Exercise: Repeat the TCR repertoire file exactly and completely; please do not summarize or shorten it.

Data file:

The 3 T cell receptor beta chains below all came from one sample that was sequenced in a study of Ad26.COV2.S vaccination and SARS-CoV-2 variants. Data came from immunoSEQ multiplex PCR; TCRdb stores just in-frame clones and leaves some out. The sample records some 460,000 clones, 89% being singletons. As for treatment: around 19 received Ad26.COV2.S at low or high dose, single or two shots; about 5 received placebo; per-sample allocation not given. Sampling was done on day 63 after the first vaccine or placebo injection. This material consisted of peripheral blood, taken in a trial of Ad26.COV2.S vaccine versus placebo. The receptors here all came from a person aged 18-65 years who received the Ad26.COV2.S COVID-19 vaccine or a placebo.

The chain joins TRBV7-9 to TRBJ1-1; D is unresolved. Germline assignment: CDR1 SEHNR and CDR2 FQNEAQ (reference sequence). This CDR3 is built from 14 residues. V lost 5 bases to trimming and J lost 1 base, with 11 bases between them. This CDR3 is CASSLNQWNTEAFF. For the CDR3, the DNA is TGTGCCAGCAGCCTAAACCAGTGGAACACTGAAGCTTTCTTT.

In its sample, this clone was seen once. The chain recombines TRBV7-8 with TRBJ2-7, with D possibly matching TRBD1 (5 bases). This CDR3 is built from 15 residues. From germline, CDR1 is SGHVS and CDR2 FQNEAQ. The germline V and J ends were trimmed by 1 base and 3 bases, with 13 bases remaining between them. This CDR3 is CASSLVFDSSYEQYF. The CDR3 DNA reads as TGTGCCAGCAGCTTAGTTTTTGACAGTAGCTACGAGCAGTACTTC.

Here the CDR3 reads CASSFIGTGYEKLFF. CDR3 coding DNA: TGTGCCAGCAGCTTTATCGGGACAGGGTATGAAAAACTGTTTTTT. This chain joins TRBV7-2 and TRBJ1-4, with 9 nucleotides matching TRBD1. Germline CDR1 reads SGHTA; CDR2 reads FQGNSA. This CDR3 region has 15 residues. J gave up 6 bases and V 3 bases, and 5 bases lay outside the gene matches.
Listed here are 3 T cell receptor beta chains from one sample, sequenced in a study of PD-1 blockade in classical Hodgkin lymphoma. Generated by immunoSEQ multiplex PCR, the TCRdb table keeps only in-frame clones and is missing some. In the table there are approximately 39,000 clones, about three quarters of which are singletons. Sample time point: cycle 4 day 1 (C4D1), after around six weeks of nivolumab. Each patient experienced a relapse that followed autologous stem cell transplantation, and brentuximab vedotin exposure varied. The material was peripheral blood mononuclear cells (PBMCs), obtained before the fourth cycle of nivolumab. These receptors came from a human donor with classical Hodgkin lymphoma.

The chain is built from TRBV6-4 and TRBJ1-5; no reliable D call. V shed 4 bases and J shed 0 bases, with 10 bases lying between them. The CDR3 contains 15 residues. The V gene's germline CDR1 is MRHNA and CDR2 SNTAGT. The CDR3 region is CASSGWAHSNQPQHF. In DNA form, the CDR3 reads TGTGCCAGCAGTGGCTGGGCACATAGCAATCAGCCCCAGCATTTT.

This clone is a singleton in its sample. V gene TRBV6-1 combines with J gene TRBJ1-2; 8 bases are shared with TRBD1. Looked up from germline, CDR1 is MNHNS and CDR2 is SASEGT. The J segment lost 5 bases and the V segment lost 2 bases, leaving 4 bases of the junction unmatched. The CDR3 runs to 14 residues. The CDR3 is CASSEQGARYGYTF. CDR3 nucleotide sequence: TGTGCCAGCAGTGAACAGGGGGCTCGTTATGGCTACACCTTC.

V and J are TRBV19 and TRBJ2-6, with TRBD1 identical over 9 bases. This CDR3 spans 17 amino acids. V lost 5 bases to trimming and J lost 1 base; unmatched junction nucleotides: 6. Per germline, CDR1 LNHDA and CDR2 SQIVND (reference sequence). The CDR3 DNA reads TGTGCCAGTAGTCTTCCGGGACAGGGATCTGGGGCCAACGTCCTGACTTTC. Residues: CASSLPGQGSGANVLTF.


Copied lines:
The 3 T cell receptor beta chains below all came from one sample that was sequenced in a study of Ad26.COV2.S vaccination and SARS-CoV-2 variants. Data came from immunoSEQ multiplex PCR; TCRdb stores just in-frame clones and leaves some out. The sample records some 460,000 clones, 89% being singletons. As for treatment: around 19 received Ad26.COV2.S at low or high dose, single or two shots; about 5 received placebo; per-sample allocation not given. Sampling was done on day 63 after the first vaccine or placebo injection. This material consisted of peripheral blood, taken in a trial of Ad26.COV2.S vaccine versus placebo. The receptors here all came from a person aged 18-65 years who received the Ad26.COV2.S COVID-19 vaccine or a placebo.

The chain joins TRBV7-9 to TRBJ1-1; D is unresolved. Germline assignment: CDR1 SEHNR and CDR2 FQNEAQ (reference sequence). This CDR3 is built from 14 residues. V lost 5 bases to trimming and J lost 1 base, with 11 bases between them. This CDR3 is CASSLNQWNTEAFF. For the CDR3, the DNA is TGTGCCAGCAGCCTAAACCAGTGGAACACTGAAGCTTTCTTT.

In its sample, this clone was seen once. The chain recombines TRBV7-8 with TRBJ2-7, with D possibly matching TRBD1 (5 bases). This CDR3 is built from 15 residues. From germline, CDR1 is SGHVS and CDR2 FQNEAQ. The germline V and J ends were trimmed by 1 base and 3 bases, with 13 bases remaining between them. This CDR3 is CASSLVFDSSYEQYF. The CDR3 DNA reads as TGTGCCAGCAGCTTAGTTTTTGACAGTAGCTACGAGCAGTACTTC.

Here the CDR3 reads CASSFIGTGYEKLFF. CDR3 coding DNA: TGTGCCAGCAGCTTTATCGGGACAGGGTATGAAAAACTGTTTTTT. This chain joins TRBV7-2 and TRBJ1-4, with 9 nucleotides matching TRBD1. Germline CDR1 reads SGHTA; CDR2 reads FQGNSA. This CDR3 region has 15 residues. J gave up 6 bases and V 3 bases, and 5 bases lay outside the gene matches.
Listed here are 3 T cell receptor beta chains from one sample, sequenced in a study of PD-1 blockade in classical Hodgkin lymphoma. Generated by immunoSEQ multiplex PCR, the TCRdb table keeps only in-frame clones and is missing some. In the table there are approximately 39,000 clones, about three quarters of which are singletons. Sample time point: cycle 4 day 1 (C4D1), after around six weeks of nivolumab. Each patient experienced a relapse that followed autologous stem cell transplantation, and brentuximab vedotin exposure varied. The material was peripheral blood mononuclear cells (PBMCs), obtained before the fourth cycle of nivolumab. These receptors came from a human donor with classical Hodgkin lymphoma.

The chain is built from TRBV6-4 and TRBJ1-5; no reliable D call. V shed 4 bases and J shed 0 bases, with 10 bases lying between them. The CDR3 contains 15 residues. The V gene's germline CDR1 is MRHNA and CDR2 SNTAGT. The CDR3 region is CASSGWAHSNQPQHF. In DNA form, the CDR3 reads TGTGCCAGCAGTGGCTGGGCACATAGCAATCAGCCCCAGCATTTT.

This clone is a singleton in its sample. V gene TRBV6-1 combines with J gene TRBJ1-2; 8 bases are shared with TRBD1. Looked up from germline, CDR1 is MNHNS and CDR2 is SASEGT. The J segment lost 5 bases and the V segment lost 2 bases, leaving 4 bases of the junction unmatched. The CDR3 runs to 14 residues. The CDR3 is CASSEQGARYGYTF. CDR3 nucleotide sequence: TGTGCCAGCAGTGAACAGGGGGCTCGTTATGGCTACACCTTC.

V and J are TRBV19 and TRBJ2-6, with TRBD1 identical over 9 bases. This CDR3 spans 17 amino acids. V lost 5 bases to trimming and J lost 1 base; unmatched junction nucleotides: 6. Per germline, CDR1 LNHDA and CDR2 SQIVND (reference sequence). The CDR3 DNA reads TGTGCCAGTAGTCTTCCGGGACAGGGATCTGGGGCCAACGTCCTGACTTTC. Residues: CASSLPGQGSGANVLTF.